In her search for answers, the novelist considers her own memories as well as history, politics, and especially literature. Harriet Beecher Stowe, Ernest Hemingway, William Faulkner, Flannery O'Connor, and Camara Laye are among the authors she examines. Readers of Morrison's fiction will welcome her discussions of some of her most celebrated books: Beloved, Paradise, and A Mercy. Morrison also writes about nineteenth-century literary efforts to romance slavery, contrasting them with the scientific racism of Samuel Cartwright and the banal diaries of the plantation overseer and slaveholder Thomas Thistlewood. She looks at configurations of blackness, notions of racial purity, and the ways in which literature employs skin colour to reveal character or drive narrative.
Expanding the scope of her concern, she also addresses globalization and the mass movement of peoples in this century. National Book Award winner Ta-Nehisi Coates provides a foreword to Morrison's most personal work of nonfiction to date.
What does everyone in the modern world need to know? A renowned psychologist answers hard questions with a unique combination of ancient wisdom and clinical experience.
Jordan Peterson's work as a clinical psychologist has reshaped the modern understanding of personality, and now he has become one of the world's most popular public thinkers, with his lectures on topics ranging from the Bible to romantic relationships drawing tens of millions of viewers. In an era of polarizing politics, echo chambers and trigger warnings, his startling message about the value of personal responsibility and the dangers of ideology has resonated around the world.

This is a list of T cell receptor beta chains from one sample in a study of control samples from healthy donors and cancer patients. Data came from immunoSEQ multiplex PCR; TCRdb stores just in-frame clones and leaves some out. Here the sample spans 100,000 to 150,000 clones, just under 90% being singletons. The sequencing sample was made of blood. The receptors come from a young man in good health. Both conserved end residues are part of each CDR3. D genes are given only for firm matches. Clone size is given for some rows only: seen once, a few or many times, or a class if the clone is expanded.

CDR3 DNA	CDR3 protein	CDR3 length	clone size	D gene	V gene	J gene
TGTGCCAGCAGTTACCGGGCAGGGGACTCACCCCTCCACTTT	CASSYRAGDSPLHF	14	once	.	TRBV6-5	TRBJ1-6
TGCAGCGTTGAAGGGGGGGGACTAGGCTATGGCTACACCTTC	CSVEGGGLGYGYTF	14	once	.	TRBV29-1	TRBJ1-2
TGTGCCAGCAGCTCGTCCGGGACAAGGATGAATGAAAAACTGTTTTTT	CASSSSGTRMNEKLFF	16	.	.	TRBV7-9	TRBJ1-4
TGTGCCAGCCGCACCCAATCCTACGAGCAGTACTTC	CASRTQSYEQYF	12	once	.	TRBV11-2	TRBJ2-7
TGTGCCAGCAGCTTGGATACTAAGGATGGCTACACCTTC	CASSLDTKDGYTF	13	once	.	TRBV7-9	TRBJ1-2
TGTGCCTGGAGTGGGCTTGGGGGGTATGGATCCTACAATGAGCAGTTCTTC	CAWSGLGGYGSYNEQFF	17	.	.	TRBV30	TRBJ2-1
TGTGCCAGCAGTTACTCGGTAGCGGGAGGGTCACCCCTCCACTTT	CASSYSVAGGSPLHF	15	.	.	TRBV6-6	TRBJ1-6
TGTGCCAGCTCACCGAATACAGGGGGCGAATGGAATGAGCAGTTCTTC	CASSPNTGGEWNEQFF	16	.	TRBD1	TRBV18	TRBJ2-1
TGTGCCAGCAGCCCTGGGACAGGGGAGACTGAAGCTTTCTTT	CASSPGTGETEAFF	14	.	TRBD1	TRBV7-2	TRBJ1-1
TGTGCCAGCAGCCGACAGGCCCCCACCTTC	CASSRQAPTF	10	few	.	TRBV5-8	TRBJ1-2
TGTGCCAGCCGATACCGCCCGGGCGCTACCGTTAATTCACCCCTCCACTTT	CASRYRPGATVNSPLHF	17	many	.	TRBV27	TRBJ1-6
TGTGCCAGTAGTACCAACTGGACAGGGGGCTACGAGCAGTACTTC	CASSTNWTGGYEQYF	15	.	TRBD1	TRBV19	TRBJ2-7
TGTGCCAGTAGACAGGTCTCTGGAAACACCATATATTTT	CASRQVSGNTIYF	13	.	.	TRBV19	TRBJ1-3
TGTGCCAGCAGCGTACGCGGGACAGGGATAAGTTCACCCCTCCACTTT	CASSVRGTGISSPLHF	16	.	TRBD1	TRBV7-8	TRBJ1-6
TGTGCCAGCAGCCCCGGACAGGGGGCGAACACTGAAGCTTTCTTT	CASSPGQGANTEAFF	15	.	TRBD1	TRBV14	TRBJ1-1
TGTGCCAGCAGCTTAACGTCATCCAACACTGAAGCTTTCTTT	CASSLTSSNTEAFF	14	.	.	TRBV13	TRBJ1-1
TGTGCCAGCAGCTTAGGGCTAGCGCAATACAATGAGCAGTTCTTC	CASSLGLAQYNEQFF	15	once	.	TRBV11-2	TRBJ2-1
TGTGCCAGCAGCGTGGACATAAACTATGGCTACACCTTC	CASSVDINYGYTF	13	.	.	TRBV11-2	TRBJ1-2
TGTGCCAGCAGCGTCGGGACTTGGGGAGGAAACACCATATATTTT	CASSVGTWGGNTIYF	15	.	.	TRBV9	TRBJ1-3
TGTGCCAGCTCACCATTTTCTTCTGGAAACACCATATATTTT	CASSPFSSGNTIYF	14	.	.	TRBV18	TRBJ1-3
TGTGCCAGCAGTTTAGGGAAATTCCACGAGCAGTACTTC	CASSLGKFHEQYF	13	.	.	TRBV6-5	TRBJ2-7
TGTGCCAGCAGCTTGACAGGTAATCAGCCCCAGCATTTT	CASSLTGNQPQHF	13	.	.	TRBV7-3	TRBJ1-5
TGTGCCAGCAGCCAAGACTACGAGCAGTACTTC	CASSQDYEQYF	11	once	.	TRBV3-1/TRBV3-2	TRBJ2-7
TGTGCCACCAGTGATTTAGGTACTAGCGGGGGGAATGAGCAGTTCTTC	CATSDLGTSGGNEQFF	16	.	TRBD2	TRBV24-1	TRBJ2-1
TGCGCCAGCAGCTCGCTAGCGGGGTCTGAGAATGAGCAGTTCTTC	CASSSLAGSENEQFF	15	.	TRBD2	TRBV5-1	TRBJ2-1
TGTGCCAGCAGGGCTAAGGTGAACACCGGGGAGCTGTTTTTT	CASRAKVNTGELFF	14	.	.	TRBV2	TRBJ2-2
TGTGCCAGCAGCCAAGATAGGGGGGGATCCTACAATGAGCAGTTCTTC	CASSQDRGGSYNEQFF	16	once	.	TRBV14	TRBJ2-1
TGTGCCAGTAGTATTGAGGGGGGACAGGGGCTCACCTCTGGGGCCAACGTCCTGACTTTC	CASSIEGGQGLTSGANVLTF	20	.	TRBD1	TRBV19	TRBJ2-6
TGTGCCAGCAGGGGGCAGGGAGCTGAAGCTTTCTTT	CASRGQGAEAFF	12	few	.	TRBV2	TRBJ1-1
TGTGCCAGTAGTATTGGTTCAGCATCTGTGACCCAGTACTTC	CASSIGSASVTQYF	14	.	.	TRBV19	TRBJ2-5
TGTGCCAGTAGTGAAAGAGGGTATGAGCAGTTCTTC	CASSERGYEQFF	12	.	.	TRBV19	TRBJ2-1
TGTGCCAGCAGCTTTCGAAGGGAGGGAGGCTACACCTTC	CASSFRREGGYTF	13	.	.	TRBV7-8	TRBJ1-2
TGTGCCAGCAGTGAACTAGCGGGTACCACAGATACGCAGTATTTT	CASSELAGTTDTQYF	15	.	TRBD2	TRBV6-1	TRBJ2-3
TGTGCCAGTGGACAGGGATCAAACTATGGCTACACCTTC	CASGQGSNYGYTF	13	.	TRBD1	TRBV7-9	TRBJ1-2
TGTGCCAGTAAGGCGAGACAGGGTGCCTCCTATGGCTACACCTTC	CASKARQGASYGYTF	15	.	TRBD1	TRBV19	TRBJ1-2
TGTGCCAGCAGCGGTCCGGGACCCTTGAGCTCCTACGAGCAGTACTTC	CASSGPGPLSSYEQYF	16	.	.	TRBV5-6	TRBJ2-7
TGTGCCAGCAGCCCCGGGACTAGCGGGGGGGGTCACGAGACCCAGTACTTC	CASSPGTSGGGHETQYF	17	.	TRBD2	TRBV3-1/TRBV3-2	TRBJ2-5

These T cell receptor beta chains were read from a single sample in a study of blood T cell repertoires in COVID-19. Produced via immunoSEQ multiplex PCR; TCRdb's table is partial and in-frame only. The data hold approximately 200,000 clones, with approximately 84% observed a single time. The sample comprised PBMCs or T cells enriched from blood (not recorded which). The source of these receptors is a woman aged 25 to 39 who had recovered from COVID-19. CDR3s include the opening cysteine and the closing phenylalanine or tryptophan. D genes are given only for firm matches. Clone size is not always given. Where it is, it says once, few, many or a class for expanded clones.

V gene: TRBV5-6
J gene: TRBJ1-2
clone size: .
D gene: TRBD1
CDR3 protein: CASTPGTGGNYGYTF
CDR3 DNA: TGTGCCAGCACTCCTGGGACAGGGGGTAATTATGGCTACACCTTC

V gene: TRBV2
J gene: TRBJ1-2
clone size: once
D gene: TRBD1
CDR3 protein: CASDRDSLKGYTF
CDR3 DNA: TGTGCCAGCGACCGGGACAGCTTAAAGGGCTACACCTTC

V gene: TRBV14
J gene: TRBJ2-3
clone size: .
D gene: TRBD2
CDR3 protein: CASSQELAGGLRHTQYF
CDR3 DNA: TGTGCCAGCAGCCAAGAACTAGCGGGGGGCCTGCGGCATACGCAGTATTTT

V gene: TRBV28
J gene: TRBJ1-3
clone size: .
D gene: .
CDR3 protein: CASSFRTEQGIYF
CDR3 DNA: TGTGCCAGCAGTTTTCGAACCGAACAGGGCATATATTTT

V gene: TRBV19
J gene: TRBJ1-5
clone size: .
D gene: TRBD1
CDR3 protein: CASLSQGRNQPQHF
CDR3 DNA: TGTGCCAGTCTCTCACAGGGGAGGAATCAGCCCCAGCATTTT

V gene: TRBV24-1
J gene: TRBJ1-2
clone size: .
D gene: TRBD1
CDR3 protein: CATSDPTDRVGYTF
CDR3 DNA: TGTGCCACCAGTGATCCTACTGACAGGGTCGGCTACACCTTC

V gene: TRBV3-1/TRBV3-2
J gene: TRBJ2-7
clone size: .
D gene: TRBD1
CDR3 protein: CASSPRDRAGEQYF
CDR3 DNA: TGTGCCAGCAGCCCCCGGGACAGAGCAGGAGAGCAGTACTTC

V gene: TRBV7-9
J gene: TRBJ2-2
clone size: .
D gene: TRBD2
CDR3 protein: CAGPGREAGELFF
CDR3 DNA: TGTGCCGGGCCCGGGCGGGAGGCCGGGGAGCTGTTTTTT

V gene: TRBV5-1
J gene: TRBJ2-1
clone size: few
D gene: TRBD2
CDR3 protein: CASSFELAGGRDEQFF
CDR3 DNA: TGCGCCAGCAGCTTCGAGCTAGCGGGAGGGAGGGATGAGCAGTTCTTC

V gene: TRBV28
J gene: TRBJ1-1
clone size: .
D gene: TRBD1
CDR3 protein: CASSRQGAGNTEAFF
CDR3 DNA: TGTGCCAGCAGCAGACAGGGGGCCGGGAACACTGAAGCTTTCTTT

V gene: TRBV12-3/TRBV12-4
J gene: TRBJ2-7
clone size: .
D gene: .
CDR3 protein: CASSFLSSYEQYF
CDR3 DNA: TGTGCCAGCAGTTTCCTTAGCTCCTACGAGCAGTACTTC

In this book, he combines ancient wisdom with decades of experience to provide twelve profound and challenging principles for how to live a meaningful life, from setting your house in order before criticising others to comparing yourself to who you were yesterday, not someone else today. Gripping, thought-provoking and deeply rewarding, 12 Rules For Life offers an antidote to the chaos in our lives: eternal truths applied to our modern problems.
In Critique Of Black Reason, eminent critic Achille Mbembe offers a capacious genealogy of the category of Blackness - from the Atlantic slave trade to the present - to critically reevaluate history, racism, and the future of humanity. Mbembe teases out the intellectual consequences of the reality that Europe is no longer the world's center of gravity while mapping the relations between colonialism, slavery, and contemporary financial and extractive capital.
Tracing the conjunction of Blackness with the biological fiction of race, he theorizes Black reason as the collection of discourses and practices that equated Blackness with the nonhuman in order to uphold forms of oppression. Mbembe powerfully argues that this equation of Blackness with the nonhuman will serve as the template for all new forms of exclusion.